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This wolf pup, Sting, was the best fetcher the researchers tested.

Christina Hansen Wheat

Watch wolf puppies stun scientists by playing fetch

Playing fetch with your dog isn’t as simple as it seems. Your pooch must be perceptive enough to realize you want the ball back—and social enough to want to play with you in the first place. It’s such an advanced skill, in fact, that many scientists think it could have arisen only over thousands of years of domestication.

But a new study reveals that some gray wolves—the ancestors of dogs—can also play fetch. The work supports the idea that the roots of many of the traits and behaviors we see in domesticated animals, from cats to chickens, may be present in their wild relatives.

“It’s a really clever study—it’s crazy that no one has done this before,” says Evan MacLean, director of the Arizona Canine Cognition Center at the University of Arizona. Still, he says, it’s not clear that the wolves are playing fetch in the same way dogs do, which could blunt the impact of the findings.

Behavioral ecologist Christina Hansen Wheat and ethologist Hans Temrin didn’t set out to see whether wolves could fetch. Instead, the duo, based at Stockholm University, wanted to learn more about how the animals socialize with each other. Over 3 years, they took three litters of gray wolves—13 pups in all—from animal parks in Europe to a wooded field station about 100 kilometers southwest of the university.

The pups were only 10 days old when they arrived, and the researchers took shifts so they got 24 hours of human contact every day. (Unlike dogs, wolves aren’t born comfortable around people, and it takes a lot of human socialization to get them to hang out with us.) The scientists slept with the pups in sleeping bags and woke up every 3 hours to bottle feed them. “It was tough, but it was so much fun,” Hansen Wheat says.

As the pups grew, the scientists noticed that some would retrieve a tennis ball thrown across the room. Intrigued, they tested all the wolves for the ability. When the pups were 8 weeks old, Hansen Wheat brought each one into a large, barren room with someone the animals had never met before. Then she left, and after a few minutes, the stranger threw a tennis ball.

Most of the wolves ignored the ball. But two pups—Lemmy and Elvis—returned the ball twice, the team reports today in iScience. One pup named Sting returned it all three times it was thrown, as seen in the video above. (All the wolves were named after musicians.)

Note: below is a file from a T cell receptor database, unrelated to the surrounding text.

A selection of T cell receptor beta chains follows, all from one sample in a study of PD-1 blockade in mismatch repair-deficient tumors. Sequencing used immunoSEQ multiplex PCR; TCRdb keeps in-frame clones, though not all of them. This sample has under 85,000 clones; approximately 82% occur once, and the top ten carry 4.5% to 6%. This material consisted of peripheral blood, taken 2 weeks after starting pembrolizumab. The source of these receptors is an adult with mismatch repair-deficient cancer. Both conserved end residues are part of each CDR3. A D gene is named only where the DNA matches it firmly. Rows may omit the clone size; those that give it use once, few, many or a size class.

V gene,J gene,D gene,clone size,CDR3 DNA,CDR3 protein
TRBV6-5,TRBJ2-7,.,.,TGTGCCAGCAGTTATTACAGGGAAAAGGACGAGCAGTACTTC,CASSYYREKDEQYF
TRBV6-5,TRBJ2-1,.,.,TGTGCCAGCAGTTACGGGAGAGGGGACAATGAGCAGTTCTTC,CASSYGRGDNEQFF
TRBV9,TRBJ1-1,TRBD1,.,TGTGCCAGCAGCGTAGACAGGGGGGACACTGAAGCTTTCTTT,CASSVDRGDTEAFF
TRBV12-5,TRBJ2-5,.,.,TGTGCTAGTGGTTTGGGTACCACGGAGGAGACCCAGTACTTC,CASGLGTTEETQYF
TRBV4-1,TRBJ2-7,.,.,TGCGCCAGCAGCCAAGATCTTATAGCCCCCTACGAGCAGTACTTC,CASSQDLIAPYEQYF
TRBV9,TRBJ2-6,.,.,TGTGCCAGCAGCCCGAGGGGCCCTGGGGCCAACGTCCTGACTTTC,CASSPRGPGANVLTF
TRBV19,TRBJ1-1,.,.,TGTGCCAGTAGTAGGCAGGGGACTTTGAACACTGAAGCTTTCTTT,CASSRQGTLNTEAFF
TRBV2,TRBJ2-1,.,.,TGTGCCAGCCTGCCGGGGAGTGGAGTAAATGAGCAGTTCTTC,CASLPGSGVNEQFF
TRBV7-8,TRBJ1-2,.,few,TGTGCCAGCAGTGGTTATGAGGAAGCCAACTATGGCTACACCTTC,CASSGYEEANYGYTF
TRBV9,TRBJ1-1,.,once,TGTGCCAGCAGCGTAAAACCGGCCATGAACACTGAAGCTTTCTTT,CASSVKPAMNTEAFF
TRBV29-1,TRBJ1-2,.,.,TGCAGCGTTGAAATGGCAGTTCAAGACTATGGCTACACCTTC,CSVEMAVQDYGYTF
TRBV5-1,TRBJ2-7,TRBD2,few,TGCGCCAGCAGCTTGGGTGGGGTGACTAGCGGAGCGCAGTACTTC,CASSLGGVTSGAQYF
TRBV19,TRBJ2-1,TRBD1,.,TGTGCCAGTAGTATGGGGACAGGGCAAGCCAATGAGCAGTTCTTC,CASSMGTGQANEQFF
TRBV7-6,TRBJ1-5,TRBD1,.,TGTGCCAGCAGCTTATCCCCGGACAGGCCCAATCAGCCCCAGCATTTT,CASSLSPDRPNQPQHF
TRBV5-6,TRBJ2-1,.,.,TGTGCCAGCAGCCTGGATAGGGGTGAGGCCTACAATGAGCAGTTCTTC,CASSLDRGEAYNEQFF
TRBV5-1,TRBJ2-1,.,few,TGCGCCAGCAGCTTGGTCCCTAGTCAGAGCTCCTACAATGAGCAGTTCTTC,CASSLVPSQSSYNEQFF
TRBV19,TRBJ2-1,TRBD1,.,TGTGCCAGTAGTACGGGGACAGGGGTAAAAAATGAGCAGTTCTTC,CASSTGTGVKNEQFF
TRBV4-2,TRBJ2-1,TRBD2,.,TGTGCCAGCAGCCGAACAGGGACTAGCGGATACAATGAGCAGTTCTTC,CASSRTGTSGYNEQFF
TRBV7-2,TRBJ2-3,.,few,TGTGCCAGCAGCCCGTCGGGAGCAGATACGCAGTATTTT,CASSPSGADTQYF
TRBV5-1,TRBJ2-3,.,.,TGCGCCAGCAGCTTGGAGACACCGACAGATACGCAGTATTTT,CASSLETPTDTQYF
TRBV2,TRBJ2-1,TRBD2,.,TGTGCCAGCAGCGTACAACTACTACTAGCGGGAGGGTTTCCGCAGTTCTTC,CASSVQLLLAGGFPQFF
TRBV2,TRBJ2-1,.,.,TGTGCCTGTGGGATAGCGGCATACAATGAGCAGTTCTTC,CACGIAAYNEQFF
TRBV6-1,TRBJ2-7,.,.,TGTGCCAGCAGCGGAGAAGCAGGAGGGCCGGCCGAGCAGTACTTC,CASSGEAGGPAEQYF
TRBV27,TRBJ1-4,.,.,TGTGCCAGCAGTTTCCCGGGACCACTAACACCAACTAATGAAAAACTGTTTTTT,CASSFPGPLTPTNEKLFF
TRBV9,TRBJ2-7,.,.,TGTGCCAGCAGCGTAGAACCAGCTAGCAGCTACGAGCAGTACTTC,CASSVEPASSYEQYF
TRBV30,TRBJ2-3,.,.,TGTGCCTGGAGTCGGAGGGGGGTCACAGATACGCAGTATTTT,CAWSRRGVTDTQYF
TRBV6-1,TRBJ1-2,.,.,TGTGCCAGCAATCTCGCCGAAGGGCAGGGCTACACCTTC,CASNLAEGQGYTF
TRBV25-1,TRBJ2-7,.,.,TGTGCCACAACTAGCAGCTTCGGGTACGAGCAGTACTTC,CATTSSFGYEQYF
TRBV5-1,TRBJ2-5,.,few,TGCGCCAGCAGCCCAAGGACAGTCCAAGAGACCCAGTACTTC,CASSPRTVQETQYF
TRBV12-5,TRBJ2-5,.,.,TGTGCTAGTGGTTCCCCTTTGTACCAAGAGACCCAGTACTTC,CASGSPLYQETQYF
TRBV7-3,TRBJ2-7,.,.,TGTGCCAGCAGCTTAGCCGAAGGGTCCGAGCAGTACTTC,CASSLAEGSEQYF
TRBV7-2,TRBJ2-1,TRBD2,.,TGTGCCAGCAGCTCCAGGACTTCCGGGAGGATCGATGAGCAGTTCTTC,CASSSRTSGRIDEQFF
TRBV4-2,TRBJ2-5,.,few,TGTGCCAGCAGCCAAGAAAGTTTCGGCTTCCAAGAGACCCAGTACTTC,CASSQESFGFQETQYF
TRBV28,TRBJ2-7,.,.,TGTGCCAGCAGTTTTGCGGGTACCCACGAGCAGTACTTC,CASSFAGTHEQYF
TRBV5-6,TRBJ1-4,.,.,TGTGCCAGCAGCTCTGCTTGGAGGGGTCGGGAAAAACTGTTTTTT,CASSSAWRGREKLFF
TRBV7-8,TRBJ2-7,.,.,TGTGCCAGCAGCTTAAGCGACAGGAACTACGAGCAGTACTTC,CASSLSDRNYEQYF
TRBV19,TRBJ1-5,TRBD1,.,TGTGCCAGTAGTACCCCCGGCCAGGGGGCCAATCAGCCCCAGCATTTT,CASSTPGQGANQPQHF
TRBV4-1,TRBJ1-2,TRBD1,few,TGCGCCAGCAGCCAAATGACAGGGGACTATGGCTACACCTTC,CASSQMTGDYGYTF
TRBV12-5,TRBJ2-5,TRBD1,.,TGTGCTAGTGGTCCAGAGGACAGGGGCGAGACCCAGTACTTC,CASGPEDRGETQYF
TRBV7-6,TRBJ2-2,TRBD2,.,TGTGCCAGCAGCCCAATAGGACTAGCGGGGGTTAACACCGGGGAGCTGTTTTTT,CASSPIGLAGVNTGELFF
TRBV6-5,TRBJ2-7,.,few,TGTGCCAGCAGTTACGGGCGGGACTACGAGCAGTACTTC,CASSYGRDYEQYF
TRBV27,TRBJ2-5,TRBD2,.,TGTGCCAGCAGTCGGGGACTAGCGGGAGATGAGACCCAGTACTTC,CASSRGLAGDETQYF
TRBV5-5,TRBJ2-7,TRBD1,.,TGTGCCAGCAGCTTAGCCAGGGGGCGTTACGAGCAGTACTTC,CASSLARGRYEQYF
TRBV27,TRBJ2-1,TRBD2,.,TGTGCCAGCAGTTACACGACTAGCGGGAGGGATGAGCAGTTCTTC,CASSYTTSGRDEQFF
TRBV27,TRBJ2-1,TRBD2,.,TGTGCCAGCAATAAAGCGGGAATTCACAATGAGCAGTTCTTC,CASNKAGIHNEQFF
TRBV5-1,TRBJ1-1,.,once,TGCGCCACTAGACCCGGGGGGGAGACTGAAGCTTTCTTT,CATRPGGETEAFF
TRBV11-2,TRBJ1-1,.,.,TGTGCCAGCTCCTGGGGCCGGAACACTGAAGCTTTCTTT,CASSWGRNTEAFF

Hansen Wheat acknowledges that it’s a small study. But she says what’s important is that researchers saw the behavior at all, indicating that it’s present in at least some wolves. “What we’re seeing is that wolves can read human social cues if they choose,” she says.

Hansen Wheat says the findings support the idea that many of the traits we associate with dogs—from their ability to understand people pointing to their capacity to digest our unusual starch-rich diets—did not arise during the domestication process, but were present in some form in their wild ancestors. Then, over thousands of generations, humans intensified those traits by preferentially favoring pups who had them.

Indeed, she says, playfulness and other traits may have attracted us to wolves in the first place. “We connect with our dogs by playing with them,” she says. “If ancient humans were able to form a similar connection with some wolves, it may have started them on the path to domestication.”

MacLean isn’t sure the wolves are really playing fetch, however. “What you’re seeing here is two separate behaviors,” he says. “One, which is totally unsurprising, is that a predator will chase an object thrown across the room. And then, if the pup does get the ball, he sort of meanders back, and it takes a lot of cajoling from the stranger.”

Still, MacLean agrees that this sort of primitive fetch is just the kind of thing domestication could have turned into the full-fledged behavior we see in dogs today. “We probably saw wolves doing things that we saw potential value in.”

In turn, the wolves likely found value in humans, as Hansen Wheat discovered. When the study pups were seven to 10 months old and too big to keep, the team adopted them out to animal parks. “I cried for a week when they left,” she says. Even 3 years later, she visits them. “They get very excited when they see me,” she says. “They jump up and down, and they lick your face.”

Not, it turns out, much different than a dog.